A household hazardous waste unit is lowered into place at the Bennington transfer station on Houghton Lane. The facility will provide a permanent location for collection of waste containers and products. A June opening for the facility is planned.

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BENNINGTON — Disposing of household hazardous waste items is about to become much less complicated.

The Bennington County Solid Waste Alliance is installing a hazardous waste storage building at the Bennington Transfer Station on Houghton Lane, signaling the final stage of construction for a permanent household hazardous waste collection depot.

The depot will allow residents of southwestern Vermont an opportunity to safely dispose of items like cleaning products, paints and pesticides when it better suits their schedule.

The facility is being funded through a mix of state and local municipal sources, including a grant from the Vermont Department of Environmental Conservation, which is financing 60 percent of the $116,000 cost. The 13 member towns of the solid waste alliance funding the balance.

The contractor setting up the unit this week was Valley Crane, of Vernon, and the Indiana-based manufacturer was Securall.

Bennington Department of Public Works personnel did preparation work at the site.

The waste alliance expects that the facility will reduce annual operational costs when compared to the previous collection model -- hosting annual disposal events -- and pay for itself in approximately three years.


The storage building includes a built-in chemical fire suppression system and explosion relief panels. This will allow the alliance to securely store hazardous materials and save money by having waste sent out for safe disposal at bulk rates.

“In the past, we had drop-off events two or three days per year, and one event could cost more than $30,000 to host,” said Scott Grimm-Lyon, program manager for the alliance. “The events had long lines and limited hours, and if you missed the day you had to wait months before you had a chance to get rid of it again.”

He said the new facility “means less stress for people when they want to clean out under the sink. It’s just one less thing to worry about.”

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The facility will be open each week on Mondays (Tuesdays following holiday weekends) with an expected opening date of June 19. The facility will operate seasonally until early October.

Once it is open, residents also can request a dedicated appointment time to drop off material through the alliance’s website at bcswa.org. There will be a $5 fee per car per appointment.

Small businesses and residents without internet access may arrange for an appointment by calling the alliance office at 802-442-0713, ext. 2.

The disposal rate for small businesses will be determined by item type, quantity, and disposal cost.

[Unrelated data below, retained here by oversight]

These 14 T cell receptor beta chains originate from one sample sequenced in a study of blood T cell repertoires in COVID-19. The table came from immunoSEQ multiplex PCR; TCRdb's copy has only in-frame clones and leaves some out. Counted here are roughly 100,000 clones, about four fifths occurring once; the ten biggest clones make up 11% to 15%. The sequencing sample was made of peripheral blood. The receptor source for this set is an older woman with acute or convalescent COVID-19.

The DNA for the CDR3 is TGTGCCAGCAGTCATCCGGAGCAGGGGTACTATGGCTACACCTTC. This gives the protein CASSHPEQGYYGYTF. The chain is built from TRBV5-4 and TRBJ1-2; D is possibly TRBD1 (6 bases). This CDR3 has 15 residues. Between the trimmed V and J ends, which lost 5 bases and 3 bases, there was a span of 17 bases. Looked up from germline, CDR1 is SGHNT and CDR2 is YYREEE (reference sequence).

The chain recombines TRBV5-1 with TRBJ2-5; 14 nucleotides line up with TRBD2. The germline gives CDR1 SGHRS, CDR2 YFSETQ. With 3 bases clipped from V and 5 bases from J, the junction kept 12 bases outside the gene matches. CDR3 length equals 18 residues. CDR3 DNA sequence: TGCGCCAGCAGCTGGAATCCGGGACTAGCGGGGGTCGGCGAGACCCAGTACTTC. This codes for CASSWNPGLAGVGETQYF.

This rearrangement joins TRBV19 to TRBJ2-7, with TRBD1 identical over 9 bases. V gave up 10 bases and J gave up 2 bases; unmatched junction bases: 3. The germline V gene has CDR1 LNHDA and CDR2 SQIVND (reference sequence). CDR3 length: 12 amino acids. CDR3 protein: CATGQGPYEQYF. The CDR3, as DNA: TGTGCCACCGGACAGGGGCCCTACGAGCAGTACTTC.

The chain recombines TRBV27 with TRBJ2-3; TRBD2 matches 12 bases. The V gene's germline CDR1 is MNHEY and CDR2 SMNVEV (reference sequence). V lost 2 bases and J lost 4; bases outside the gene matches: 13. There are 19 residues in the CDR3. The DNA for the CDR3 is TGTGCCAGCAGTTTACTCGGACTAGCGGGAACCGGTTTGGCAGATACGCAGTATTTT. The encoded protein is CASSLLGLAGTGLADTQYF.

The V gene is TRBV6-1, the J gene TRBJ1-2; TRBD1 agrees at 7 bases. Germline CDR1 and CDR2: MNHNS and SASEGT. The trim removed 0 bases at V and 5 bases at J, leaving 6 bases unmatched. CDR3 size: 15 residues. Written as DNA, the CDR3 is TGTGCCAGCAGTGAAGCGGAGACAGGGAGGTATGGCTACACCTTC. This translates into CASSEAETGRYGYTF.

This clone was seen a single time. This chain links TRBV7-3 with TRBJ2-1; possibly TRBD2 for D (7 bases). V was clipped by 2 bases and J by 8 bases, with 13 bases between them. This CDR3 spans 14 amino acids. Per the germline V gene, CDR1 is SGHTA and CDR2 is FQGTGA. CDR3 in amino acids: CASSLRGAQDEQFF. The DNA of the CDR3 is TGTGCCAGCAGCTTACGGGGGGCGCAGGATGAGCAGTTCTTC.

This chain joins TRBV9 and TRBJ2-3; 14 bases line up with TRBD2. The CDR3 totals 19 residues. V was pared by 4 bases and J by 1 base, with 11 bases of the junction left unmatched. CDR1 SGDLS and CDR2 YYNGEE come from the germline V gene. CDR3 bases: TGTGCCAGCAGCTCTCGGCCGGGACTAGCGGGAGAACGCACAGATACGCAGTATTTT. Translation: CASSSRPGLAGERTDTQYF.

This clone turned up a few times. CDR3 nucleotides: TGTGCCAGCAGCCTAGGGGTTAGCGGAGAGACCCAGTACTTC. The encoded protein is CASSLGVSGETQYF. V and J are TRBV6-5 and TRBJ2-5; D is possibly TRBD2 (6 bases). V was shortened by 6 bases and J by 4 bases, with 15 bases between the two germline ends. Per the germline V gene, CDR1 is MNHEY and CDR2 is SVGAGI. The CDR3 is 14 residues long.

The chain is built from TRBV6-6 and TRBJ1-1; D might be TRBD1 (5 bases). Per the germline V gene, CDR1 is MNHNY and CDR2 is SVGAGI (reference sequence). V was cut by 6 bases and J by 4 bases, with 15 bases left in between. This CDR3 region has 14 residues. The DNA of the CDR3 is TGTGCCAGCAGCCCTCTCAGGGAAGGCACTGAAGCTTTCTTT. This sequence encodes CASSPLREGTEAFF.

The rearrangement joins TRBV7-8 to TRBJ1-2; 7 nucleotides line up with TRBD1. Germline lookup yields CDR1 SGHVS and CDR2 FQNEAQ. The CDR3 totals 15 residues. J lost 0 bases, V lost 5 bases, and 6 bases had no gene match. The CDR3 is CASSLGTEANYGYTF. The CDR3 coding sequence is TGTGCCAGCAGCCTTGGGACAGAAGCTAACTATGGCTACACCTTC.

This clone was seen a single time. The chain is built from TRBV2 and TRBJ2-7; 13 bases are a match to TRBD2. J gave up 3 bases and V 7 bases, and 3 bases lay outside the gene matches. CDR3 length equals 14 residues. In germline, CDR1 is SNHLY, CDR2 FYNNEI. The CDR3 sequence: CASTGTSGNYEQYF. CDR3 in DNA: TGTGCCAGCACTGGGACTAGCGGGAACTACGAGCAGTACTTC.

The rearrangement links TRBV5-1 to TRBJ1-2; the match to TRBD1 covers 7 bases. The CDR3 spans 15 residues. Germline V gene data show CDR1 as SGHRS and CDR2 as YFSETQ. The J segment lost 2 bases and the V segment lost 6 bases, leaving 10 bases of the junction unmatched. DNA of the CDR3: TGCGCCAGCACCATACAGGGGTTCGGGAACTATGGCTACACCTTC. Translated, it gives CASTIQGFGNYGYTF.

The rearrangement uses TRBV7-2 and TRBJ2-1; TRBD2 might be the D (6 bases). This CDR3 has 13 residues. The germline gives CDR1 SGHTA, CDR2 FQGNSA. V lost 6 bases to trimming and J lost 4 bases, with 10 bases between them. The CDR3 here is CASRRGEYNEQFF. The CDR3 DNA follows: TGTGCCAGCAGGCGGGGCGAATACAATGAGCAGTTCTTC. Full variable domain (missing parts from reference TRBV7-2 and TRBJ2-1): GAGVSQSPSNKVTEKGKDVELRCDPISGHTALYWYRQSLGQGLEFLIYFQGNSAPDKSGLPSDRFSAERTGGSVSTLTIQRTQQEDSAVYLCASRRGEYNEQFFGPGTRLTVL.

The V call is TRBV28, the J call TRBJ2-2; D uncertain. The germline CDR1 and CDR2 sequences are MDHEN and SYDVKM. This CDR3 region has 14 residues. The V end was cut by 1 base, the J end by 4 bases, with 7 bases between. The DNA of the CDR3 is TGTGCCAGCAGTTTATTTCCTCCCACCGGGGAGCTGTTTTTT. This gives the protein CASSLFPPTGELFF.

In addition to the new depot, several local transfer stations and local retail establishments will continue to accept paint, fluorescent bulbs, used motor oil; computers and electronic waste, batteries and other materials banned from landfills.

For more information, visit the website or follow the alliance on social media.

Among the household hazardous waste collected, which should not be placed in with normal household trash, are drain cleaner, floor cleaner, oven cleaner, toilet cleaner, rug and upholstery cleaners, furniture or metal polish, bleach, ammonia, disinfectants, air fresheners, photography chemicals, chemistry sets, moth balls, naphtha, camphor, nail polish remover, perfume, alcohol, and appliances with Freon.

Also, gasoline, kerosene, antifreeze, wiper fluid, brake or transmission fluid, engine degreaser, carburetor cleaner, radiator flusher, car wax/polish, driveway sealant; oil-based paint, stains, varnishes, linseed oil, fillers, putty, adhesives, resins, solvents, rust treatments, acids, hydrogen peroxide, roofing tar, tar remover, creosote; pesticides, herbicides, fungicides, other poisons, chemical fertilizers, pool chemicals, septic system additives, animal repellants, no-pest strips, and flea control products.

BCSWA was formed in 2015 by the towns of Arlington, Bennington, Dorset, Glastenbury, Manchester, Pownal, Rupert, Sandgate, Searsburg, Shaftsbury, Stamford, Sunderland and Woodford to adopt a solid waste management plan to implement Vermont’s recycling laws.

The alliance provides education and outreach on reducing waste, recycling, and proper disposal of hazardous materials to residents, businesses, schools, and institutions in the member towns.

Jim Therrien can be reached at therrienjim76@gmail.com or by phone at 413-281-2646.



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